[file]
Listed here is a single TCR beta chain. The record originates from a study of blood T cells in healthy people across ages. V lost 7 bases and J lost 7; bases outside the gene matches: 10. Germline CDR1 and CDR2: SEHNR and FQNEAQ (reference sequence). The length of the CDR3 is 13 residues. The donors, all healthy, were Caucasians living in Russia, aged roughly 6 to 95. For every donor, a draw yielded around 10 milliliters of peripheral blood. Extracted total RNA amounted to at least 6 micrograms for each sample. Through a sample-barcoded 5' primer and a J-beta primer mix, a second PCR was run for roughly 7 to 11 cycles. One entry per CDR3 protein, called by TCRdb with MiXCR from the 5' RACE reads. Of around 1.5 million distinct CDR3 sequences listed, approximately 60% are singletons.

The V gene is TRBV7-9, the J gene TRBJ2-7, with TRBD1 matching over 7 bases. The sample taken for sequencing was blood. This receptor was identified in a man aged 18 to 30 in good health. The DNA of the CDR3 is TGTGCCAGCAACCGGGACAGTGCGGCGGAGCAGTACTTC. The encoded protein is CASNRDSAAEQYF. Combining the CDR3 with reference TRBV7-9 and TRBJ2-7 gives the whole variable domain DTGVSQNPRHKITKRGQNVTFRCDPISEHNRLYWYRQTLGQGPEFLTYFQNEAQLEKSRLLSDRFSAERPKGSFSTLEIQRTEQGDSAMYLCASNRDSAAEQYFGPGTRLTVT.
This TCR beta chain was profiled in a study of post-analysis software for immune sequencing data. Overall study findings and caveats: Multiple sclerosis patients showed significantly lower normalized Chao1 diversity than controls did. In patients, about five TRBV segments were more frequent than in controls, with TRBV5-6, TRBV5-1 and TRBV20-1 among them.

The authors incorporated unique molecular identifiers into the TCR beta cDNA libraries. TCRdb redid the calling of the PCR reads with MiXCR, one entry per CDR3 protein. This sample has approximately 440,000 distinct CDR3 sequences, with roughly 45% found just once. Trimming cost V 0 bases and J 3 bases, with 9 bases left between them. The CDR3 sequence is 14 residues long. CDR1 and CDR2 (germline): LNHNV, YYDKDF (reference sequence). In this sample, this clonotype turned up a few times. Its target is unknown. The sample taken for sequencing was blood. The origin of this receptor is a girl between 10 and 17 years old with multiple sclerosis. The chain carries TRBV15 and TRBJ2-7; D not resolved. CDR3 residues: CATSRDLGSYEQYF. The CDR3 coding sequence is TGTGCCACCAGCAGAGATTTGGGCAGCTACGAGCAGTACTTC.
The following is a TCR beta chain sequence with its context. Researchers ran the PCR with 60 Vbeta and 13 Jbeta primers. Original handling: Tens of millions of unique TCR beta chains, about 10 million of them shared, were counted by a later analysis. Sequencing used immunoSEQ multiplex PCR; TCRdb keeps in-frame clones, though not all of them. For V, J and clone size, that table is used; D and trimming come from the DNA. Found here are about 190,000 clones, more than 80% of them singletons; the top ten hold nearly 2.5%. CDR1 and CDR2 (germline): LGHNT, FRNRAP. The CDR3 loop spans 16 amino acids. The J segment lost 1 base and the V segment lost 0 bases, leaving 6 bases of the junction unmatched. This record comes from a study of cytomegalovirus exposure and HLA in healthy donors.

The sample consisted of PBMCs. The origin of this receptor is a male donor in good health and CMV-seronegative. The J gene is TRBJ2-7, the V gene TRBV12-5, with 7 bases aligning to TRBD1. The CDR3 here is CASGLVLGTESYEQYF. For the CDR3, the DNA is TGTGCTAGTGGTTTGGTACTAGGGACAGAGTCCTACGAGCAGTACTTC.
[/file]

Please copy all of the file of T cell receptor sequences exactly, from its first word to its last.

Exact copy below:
Listed here is a single TCR beta chain. The record originates from a study of blood T cells in healthy people across ages. V lost 7 bases and J lost 7; bases outside the gene matches: 10. Germline CDR1 and CDR2: SEHNR and FQNEAQ (reference sequence). The length of the CDR3 is 13 residues. The donors, all healthy, were Caucasians living in Russia, aged roughly 6 to 95. For every donor, a draw yielded around 10 milliliters of peripheral blood. Extracted total RNA amounted to at least 6 micrograms for each sample. Through a sample-barcoded 5' primer and a J-beta primer mix, a second PCR was run for roughly 7 to 11 cycles. One entry per CDR3 protein, called by TCRdb with MiXCR from the 5' RACE reads. Of around 1.5 million distinct CDR3 sequences listed, approximately 60% are singletons.

The V gene is TRBV7-9, the J gene TRBJ2-7, with TRBD1 matching over 7 bases. The sample taken for sequencing was blood. This receptor was identified in a man aged 18 to 30 in good health. The DNA of the CDR3 is TGTGCCAGCAACCGGGACAGTGCGGCGGAGCAGTACTTC. The encoded protein is CASNRDSAAEQYF. Combining the CDR3 with reference TRBV7-9 and TRBJ2-7 gives the whole variable domain DTGVSQNPRHKITKRGQNVTFRCDPISEHNRLYWYRQTLGQGPEFLTYFQNEAQLEKSRLLSDRFSAERPKGSFSTLEIQRTEQGDSAMYLCASNRDSAAEQYFGPGTRLTVT.
This TCR beta chain was profiled in a study of post-analysis software for immune sequencing data. Overall study findings and caveats: Multiple sclerosis patients showed significantly lower normalized Chao1 diversity than controls did. In patients, about five TRBV segments were more frequent than in controls, with TRBV5-6, TRBV5-1 and TRBV20-1 among them.

The authors incorporated unique molecular identifiers into the TCR beta cDNA libraries. TCRdb redid the calling of the PCR reads with MiXCR, one entry per CDR3 protein. This sample has approximately 440,000 distinct CDR3 sequences, with roughly 45% found just once. Trimming cost V 0 bases and J 3 bases, with 9 bases left between them. The CDR3 sequence is 14 residues long. CDR1 and CDR2 (germline): LNHNV, YYDKDF (reference sequence). In this sample, this clonotype turned up a few times. Its target is unknown. The sample taken for sequencing was blood. The origin of this receptor is a girl between 10 and 17 years old with multiple sclerosis. The chain carries TRBV15 and TRBJ2-7; D not resolved. CDR3 residues: CATSRDLGSYEQYF. The CDR3 coding sequence is TGTGCCACCAGCAGAGATTTGGGCAGCTACGAGCAGTACTTC.
The following is a TCR beta chain sequence with its context. Researchers ran the PCR with 60 Vbeta and 13 Jbeta primers. Original handling: Tens of millions of unique TCR beta chains, about 10 million of them shared, were counted by a later analysis. Sequencing used immunoSEQ multiplex PCR; TCRdb keeps in-frame clones, though not all of them. For V, J and clone size, that table is used; D and trimming come from the DNA. Found here are about 190,000 clones, more than 80% of them singletons; the top ten hold nearly 2.5%. CDR1 and CDR2 (germline): LGHNT, FRNRAP. The CDR3 loop spans 16 amino acids. The J segment lost 1 base and the V segment lost 0 bases, leaving 6 bases of the junction unmatched. This record comes from a study of cytomegalovirus exposure and HLA in healthy donors.

The sample consisted of PBMCs. The origin of this receptor is a male donor in good health and CMV-seronegative. The J gene is TRBJ2-7, the V gene TRBV12-5, with 7 bases aligning to TRBD1. The CDR3 here is CASGLVLGTESYEQYF. For the CDR3, the DNA is TGTGCTAGTGGTTTGGTACTAGGGACAGAGTCCTACGAGCAGTACTTC.